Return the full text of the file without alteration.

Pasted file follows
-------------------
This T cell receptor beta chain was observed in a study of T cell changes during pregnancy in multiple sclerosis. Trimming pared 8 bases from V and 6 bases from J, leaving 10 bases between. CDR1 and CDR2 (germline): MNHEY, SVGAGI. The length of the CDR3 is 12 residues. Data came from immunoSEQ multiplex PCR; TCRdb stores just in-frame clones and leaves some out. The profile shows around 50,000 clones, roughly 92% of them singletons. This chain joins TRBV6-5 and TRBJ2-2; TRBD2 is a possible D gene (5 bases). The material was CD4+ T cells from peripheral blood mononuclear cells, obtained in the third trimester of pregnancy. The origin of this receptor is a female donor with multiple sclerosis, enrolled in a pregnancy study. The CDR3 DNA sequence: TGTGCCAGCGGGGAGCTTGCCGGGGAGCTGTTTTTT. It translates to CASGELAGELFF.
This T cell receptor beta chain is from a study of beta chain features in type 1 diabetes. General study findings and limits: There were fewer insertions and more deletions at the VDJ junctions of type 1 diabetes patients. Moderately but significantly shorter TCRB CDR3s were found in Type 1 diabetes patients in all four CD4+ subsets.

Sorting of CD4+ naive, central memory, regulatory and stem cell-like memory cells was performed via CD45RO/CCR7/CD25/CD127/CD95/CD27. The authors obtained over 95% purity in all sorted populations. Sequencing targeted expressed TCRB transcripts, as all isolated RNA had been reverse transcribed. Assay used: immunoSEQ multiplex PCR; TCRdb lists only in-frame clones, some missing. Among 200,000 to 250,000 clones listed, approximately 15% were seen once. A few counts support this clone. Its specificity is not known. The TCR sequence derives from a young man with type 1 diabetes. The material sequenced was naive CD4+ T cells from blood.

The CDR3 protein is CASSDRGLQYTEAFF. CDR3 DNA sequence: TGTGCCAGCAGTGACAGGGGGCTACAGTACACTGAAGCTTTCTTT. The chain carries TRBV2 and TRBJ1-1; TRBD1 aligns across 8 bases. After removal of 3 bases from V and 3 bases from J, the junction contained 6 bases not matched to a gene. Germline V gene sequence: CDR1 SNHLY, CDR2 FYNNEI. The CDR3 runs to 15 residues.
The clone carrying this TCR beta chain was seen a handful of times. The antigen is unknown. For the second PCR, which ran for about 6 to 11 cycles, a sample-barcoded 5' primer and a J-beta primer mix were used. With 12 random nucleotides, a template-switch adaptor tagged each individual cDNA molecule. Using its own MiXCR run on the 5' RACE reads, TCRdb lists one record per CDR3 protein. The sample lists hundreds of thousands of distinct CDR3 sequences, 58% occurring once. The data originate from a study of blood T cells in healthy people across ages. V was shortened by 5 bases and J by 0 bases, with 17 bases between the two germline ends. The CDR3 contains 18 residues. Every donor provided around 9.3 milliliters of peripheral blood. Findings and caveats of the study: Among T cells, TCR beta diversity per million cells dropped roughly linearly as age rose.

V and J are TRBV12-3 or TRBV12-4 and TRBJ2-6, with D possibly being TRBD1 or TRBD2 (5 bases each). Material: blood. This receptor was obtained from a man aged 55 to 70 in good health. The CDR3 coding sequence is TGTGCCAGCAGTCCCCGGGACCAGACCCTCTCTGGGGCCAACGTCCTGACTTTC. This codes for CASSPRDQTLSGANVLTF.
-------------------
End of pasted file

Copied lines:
This T cell receptor beta chain was observed in a study of T cell changes during pregnancy in multiple sclerosis. Trimming pared 8 bases from V and 6 bases from J, leaving 10 bases between. CDR1 and CDR2 (germline): MNHEY, SVGAGI. The length of the CDR3 is 12 residues. Data came from immunoSEQ multiplex PCR; TCRdb stores just in-frame clones and leaves some out. The profile shows around 50,000 clones, roughly 92% of them singletons. This chain joins TRBV6-5 and TRBJ2-2; TRBD2 is a possible D gene (5 bases). The material was CD4+ T cells from peripheral blood mononuclear cells, obtained in the third trimester of pregnancy. The origin of this receptor is a female donor with multiple sclerosis, enrolled in a pregnancy study. The CDR3 DNA sequence: TGTGCCAGCGGGGAGCTTGCCGGGGAGCTGTTTTTT. It translates to CASGELAGELFF.
This T cell receptor beta chain is from a study of beta chain features in type 1 diabetes. General study findings and limits: There were fewer insertions and more deletions at the VDJ junctions of type 1 diabetes patients. Moderately but significantly shorter TCRB CDR3s were found in Type 1 diabetes patients in all four CD4+ subsets.

Sorting of CD4+ naive, central memory, regulatory and stem cell-like memory cells was performed via CD45RO/CCR7/CD25/CD127/CD95/CD27. The authors obtained over 95% purity in all sorted populations. Sequencing targeted expressed TCRB transcripts, as all isolated RNA had been reverse transcribed. Assay used: immunoSEQ multiplex PCR; TCRdb lists only in-frame clones, some missing. Among 200,000 to 250,000 clones listed, approximately 15% were seen once. A few counts support this clone. Its specificity is not known. The TCR sequence derives from a young man with type 1 diabetes. The material sequenced was naive CD4+ T cells from blood.

The CDR3 protein is CASSDRGLQYTEAFF. CDR3 DNA sequence: TGTGCCAGCAGTGACAGGGGGCTACAGTACACTGAAGCTTTCTTT. The chain carries TRBV2 and TRBJ1-1; TRBD1 aligns across 8 bases. After removal of 3 bases from V and 3 bases from J, the junction contained 6 bases not matched to a gene. Germline V gene sequence: CDR1 SNHLY, CDR2 FYNNEI. The CDR3 runs to 15 residues.
The clone carrying this TCR beta chain was seen a handful of times. The antigen is unknown. For the second PCR, which ran for about 6 to 11 cycles, a sample-barcoded 5' primer and a J-beta primer mix were used. With 12 random nucleotides, a template-switch adaptor tagged each individual cDNA molecule. Using its own MiXCR run on the 5' RACE reads, TCRdb lists one record per CDR3 protein. The sample lists hundreds of thousands of distinct CDR3 sequences, 58% occurring once. The data originate from a study of blood T cells in healthy people across ages. V was shortened by 5 bases and J by 0 bases, with 17 bases between the two germline ends. The CDR3 contains 18 residues. Every donor provided around 9.3 milliliters of peripheral blood. Findings and caveats of the study: Among T cells, TCR beta diversity per million cells dropped roughly linearly as age rose.

V and J are TRBV12-3 or TRBV12-4 and TRBJ2-6, with D possibly being TRBD1 or TRBD2 (5 bases each). Material: blood. This receptor was obtained from a man aged 55 to 70 in good health. The CDR3 coding sequence is TGTGCCAGCAGTCCCCGGGACCAGACCCTCTCTGGGGCCAACGTCCTGACTTTC. This codes for CASSPRDQTLSGANVLTF.